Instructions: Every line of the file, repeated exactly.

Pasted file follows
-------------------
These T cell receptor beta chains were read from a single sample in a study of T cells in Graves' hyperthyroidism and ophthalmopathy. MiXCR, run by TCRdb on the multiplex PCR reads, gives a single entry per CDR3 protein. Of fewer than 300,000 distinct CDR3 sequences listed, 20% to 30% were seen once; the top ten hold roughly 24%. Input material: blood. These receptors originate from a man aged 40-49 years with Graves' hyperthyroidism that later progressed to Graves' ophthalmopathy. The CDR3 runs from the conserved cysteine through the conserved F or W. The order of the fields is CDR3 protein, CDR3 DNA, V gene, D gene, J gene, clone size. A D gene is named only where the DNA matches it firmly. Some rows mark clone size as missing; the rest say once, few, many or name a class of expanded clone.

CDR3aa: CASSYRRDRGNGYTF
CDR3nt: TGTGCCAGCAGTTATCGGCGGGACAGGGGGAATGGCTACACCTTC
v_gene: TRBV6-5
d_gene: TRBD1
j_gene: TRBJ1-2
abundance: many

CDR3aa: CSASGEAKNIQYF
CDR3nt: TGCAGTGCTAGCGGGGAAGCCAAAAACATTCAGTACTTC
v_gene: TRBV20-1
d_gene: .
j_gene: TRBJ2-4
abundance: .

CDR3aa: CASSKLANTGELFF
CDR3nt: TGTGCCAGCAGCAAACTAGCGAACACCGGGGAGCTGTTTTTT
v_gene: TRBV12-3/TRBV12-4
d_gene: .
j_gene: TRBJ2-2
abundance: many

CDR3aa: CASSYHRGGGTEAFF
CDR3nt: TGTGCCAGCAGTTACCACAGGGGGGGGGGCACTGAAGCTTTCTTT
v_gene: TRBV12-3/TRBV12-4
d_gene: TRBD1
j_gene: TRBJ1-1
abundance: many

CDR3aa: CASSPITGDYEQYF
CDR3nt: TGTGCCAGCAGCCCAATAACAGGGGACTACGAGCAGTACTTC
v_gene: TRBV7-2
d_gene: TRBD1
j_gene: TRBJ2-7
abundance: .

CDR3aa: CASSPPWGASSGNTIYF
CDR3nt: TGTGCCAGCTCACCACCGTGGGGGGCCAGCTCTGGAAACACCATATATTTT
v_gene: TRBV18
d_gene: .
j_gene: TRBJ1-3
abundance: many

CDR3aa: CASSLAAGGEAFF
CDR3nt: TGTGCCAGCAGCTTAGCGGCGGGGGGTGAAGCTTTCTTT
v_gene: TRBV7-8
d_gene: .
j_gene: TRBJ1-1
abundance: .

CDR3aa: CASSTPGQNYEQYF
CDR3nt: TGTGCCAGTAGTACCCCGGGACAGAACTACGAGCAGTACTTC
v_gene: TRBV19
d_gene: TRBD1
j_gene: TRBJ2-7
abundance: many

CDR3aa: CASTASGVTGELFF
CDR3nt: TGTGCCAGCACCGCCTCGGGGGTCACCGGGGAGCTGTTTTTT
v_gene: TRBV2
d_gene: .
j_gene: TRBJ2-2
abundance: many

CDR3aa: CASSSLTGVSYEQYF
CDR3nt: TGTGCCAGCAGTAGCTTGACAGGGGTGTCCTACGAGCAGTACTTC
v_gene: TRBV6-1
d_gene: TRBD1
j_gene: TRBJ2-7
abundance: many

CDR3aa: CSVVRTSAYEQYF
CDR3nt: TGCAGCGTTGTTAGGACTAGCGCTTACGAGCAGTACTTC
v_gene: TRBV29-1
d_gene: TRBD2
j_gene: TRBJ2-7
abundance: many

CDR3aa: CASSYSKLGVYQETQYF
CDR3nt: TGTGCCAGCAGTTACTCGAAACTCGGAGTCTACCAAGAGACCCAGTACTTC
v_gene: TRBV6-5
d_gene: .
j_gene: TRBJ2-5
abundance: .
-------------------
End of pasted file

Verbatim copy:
These T cell receptor beta chains were read from a single sample in a study of T cells in Graves' hyperthyroidism and ophthalmopathy. MiXCR, run by TCRdb on the multiplex PCR reads, gives a single entry per CDR3 protein. Of fewer than 300,000 distinct CDR3 sequences listed, 20% to 30% were seen once; the top ten hold roughly 24%. Input material: blood. These receptors originate from a man aged 40-49 years with Graves' hyperthyroidism that later progressed to Graves' ophthalmopathy. The CDR3 runs from the conserved cysteine through the conserved F or W. The order of the fields is CDR3 protein, CDR3 DNA, V gene, D gene, J gene, clone size. A D gene is named only where the DNA matches it firmly. Some rows mark clone size as missing; the rest say once, few, many or name a class of expanded clone.

CDR3aa: CASSYRRDRGNGYTF
CDR3nt: TGTGCCAGCAGTTATCGGCGGGACAGGGGGAATGGCTACACCTTC
v_gene: TRBV6-5
d_gene: TRBD1
j_gene: TRBJ1-2
abundance: many

CDR3aa: CSASGEAKNIQYF
CDR3nt: TGCAGTGCTAGCGGGGAAGCCAAAAACATTCAGTACTTC
v_gene: TRBV20-1
d_gene: .
j_gene: TRBJ2-4
abundance: .

CDR3aa: CASSKLANTGELFF
CDR3nt: TGTGCCAGCAGCAAACTAGCGAACACCGGGGAGCTGTTTTTT
v_gene: TRBV12-3/TRBV12-4
d_gene: .
j_gene: TRBJ2-2
abundance: many

CDR3aa: CASSYHRGGGTEAFF
CDR3nt: TGTGCCAGCAGTTACCACAGGGGGGGGGGCACTGAAGCTTTCTTT
v_gene: TRBV12-3/TRBV12-4
d_gene: TRBD1
j_gene: TRBJ1-1
abundance: many

CDR3aa: CASSPITGDYEQYF
CDR3nt: TGTGCCAGCAGCCCAATAACAGGGGACTACGAGCAGTACTTC
v_gene: TRBV7-2
d_gene: TRBD1
j_gene: TRBJ2-7
abundance: .

CDR3aa: CASSPPWGASSGNTIYF
CDR3nt: TGTGCCAGCTCACCACCGTGGGGGGCCAGCTCTGGAAACACCATATATTTT
v_gene: TRBV18
d_gene: .
j_gene: TRBJ1-3
abundance: many

CDR3aa: CASSLAAGGEAFF
CDR3nt: TGTGCCAGCAGCTTAGCGGCGGGGGGTGAAGCTTTCTTT
v_gene: TRBV7-8
d_gene: .
j_gene: TRBJ1-1
abundance: .

CDR3aa: CASSTPGQNYEQYF
CDR3nt: TGTGCCAGTAGTACCCCGGGACAGAACTACGAGCAGTACTTC
v_gene: TRBV19
d_gene: TRBD1
j_gene: TRBJ2-7
abundance: many

CDR3aa: CASTASGVTGELFF
CDR3nt: TGTGCCAGCACCGCCTCGGGGGTCACCGGGGAGCTGTTTTTT
v_gene: TRBV2
d_gene: .
j_gene: TRBJ2-2
abundance: many

CDR3aa: CASSSLTGVSYEQYF
CDR3nt: TGTGCCAGCAGTAGCTTGACAGGGGTGTCCTACGAGCAGTACTTC
v_gene: TRBV6-1
d_gene: TRBD1
j_gene: TRBJ2-7
abundance: many

CDR3aa: CSVVRTSAYEQYF
CDR3nt: TGCAGCGTTGTTAGGACTAGCGCTTACGAGCAGTACTTC
v_gene: TRBV29-1
d_gene: TRBD2
j_gene: TRBJ2-7
abundance: many

CDR3aa: CASSYSKLGVYQETQYF
CDR3nt: TGTGCCAGCAGTTACTCGAAACTCGGAGTCTACCAAGAGACCCAGTACTTC
v_gene: TRBV6-5
d_gene: .
j_gene: TRBJ2-5
abundance: .